|View from the Casino complex looking west during an average weekday.|
The above picture is of the lower parking lot on the western side of the Casino property. Whilst the smaller, top portion is usually close to full with cars (people eating at Benny’s or making the hike to one of the Casino building spaces) the lower parking lot is mostly empty during the typical weekday. From the site plan, that amounts to about 416 parking spaces, creating a sea of asphalt for would-be automobiles that would occupy these spaces if there were demand for them on weekdays.
I think we can all agree a mostly-empty parking lot represents a lost revenue opportunity, regardless of how you choose to look at “the numbers” that make up the Beach Fund. This Casino parking lot could be the parking for the Gulfstream Hotel to accommodate construction workers, Gulfstream employees, and many others freeing up parking in the downtown.
A shuttle could pick people up but many might just walk over the bridge since it’s a relatively short walk anyway. And the Gulfstream owners, of course, would pay the City for the privilege of using this parking area especially for the convenience of their employees.
Hopefully, if the Gulfstream Hotel project moves forward there will be many ideas on how to solve the parking issue, if any do arise, and the Casino parking lot is just one idea. All it takes is cool heads to prevail and look at opportunities and possibilities instead of the first reaction always being a near panic. Another potential solution would be the addition of one more level of parking on the parking structure proposed for the redevelopment, the last approval if I recall correctly, left open that possibility to add more levels later.
And finally, you may be asking yourself this question: “Why is the Casino parking lot so large and so empty most of the time?” Good question.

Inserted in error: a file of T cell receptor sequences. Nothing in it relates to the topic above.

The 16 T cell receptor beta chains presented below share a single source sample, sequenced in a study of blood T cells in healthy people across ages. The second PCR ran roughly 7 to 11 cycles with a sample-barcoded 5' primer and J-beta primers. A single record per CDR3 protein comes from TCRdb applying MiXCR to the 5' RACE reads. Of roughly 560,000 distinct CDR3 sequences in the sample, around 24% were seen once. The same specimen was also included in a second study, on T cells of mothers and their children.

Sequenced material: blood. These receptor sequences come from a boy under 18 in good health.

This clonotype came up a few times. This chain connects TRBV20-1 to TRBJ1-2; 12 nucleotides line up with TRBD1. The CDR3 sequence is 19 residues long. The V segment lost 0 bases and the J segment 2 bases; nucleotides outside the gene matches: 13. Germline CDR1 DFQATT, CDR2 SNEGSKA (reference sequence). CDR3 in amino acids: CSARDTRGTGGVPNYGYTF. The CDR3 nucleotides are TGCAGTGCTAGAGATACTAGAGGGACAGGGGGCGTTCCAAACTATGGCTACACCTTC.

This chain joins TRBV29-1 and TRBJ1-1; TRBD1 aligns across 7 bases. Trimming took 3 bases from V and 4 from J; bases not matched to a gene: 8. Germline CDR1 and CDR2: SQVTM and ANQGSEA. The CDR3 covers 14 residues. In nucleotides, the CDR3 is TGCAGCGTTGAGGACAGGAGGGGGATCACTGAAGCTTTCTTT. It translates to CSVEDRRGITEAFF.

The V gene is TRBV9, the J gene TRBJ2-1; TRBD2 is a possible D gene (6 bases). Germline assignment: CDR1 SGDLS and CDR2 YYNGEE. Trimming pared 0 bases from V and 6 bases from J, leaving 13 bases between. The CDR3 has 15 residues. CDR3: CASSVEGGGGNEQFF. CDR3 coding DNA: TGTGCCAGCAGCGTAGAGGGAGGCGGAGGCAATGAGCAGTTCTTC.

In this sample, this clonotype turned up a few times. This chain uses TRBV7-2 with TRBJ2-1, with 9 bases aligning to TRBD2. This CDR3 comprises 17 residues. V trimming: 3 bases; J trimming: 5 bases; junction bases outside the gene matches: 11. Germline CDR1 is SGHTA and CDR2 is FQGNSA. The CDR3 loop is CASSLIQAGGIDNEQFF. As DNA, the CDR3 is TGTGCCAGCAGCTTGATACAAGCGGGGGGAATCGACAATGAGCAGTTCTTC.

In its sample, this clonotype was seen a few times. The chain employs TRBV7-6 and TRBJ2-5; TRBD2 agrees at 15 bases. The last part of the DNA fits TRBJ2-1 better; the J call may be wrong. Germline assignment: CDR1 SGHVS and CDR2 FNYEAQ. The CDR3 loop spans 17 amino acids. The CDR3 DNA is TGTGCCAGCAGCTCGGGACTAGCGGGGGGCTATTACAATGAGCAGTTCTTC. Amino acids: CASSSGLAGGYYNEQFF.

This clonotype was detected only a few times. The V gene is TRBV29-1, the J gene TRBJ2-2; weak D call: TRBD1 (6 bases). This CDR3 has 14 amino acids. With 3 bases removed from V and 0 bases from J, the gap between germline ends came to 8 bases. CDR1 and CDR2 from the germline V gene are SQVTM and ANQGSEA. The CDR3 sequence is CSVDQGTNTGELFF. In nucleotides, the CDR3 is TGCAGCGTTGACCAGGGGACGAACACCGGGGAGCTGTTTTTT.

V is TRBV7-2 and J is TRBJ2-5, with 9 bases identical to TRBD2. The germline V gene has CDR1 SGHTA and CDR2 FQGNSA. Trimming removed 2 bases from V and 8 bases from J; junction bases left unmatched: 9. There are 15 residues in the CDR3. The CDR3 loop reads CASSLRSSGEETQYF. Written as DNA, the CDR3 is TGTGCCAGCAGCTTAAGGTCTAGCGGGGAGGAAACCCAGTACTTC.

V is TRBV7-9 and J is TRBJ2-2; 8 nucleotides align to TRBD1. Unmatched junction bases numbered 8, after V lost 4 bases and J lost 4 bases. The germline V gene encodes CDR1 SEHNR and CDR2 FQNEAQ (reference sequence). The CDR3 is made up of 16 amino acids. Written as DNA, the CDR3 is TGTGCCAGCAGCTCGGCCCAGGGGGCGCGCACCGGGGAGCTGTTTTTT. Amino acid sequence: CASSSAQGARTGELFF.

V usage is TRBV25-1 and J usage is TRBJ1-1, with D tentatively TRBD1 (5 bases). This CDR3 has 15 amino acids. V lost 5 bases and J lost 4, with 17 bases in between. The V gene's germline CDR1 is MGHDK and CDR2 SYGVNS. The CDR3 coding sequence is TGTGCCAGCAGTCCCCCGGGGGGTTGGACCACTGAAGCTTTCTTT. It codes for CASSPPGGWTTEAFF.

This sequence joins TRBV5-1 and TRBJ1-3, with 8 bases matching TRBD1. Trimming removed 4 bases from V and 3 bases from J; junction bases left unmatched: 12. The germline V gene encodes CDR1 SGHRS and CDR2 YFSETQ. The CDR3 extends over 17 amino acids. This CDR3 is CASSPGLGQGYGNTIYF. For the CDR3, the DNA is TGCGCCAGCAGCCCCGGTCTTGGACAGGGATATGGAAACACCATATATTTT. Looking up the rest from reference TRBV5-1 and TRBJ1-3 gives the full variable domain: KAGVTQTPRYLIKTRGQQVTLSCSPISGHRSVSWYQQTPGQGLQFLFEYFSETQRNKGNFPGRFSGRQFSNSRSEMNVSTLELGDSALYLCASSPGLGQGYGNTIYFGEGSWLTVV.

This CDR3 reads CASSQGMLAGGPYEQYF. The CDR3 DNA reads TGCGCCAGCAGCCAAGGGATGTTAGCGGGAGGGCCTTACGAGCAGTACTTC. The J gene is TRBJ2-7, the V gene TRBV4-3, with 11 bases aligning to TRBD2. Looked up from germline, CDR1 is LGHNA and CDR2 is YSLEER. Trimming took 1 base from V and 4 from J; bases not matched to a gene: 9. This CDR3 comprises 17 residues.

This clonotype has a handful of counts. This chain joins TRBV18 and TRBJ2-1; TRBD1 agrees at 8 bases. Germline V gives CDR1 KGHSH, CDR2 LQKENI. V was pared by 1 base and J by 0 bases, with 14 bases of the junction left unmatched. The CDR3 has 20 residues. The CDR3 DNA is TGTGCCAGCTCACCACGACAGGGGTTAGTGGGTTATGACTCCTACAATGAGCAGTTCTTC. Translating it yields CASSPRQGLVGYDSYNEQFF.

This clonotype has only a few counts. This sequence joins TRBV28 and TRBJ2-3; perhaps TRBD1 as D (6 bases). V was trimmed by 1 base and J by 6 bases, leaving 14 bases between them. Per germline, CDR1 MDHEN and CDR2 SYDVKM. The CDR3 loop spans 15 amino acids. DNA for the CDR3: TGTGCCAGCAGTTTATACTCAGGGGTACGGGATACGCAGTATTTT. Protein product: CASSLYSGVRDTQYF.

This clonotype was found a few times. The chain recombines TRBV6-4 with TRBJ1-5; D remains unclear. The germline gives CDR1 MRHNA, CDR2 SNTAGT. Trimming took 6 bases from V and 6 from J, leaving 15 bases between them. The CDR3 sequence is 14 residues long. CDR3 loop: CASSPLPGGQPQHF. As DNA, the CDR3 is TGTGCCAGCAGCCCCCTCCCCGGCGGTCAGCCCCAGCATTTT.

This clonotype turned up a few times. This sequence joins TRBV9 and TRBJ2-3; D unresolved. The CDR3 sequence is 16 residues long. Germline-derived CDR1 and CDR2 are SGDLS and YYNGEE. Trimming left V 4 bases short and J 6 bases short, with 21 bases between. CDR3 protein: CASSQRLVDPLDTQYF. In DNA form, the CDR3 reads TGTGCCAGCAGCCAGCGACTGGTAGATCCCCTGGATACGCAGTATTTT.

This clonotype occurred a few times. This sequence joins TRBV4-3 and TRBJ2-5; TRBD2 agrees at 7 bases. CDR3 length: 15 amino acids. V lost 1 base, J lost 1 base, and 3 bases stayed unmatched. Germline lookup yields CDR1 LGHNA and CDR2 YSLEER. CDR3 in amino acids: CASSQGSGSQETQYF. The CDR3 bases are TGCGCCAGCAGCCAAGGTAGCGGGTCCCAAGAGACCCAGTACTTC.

Much like parking lots of shopping malls all across our nation, this space was built for “peak demand” times. The problem is that represents only 29% of the time, a generous estimate on a weekly basis. Add to that the lower level parking being too far from destination uses, the pier and the Casino building itself, you have a situation where people may make the choice, while deciding where to go for lunch or breakfast, they don’t want to mess with the parking at the Beach, having to pay for it and then walking uphill (in the hot Summer!) for the “privilege” of going to the Beach.
There are so many other restaurant destinations in our Downtown many residents and visitors would find more preferable than the hassle of going to the Beach. And unlike the Casino — almost all of our Downtown restaurants have free parking nearby — both free parking lots and free street parking as well.
I hope that helps explain things. And imagine this, there’s more progress to report!
Made it through an entire blog post that brings up the Casino and didn’t once mention the prior City administration that got us all into this mess in the first place and didn’t bring up the Greater Bay plan either, you know, the plan that included a brand new pool and a parking garage at the Beach.
|This plan tackled the fundamental flaw all along: a Casino structure should occupy the center of the Beach property. Maybe the Millennials or another future generation will solve that problem once and for all.|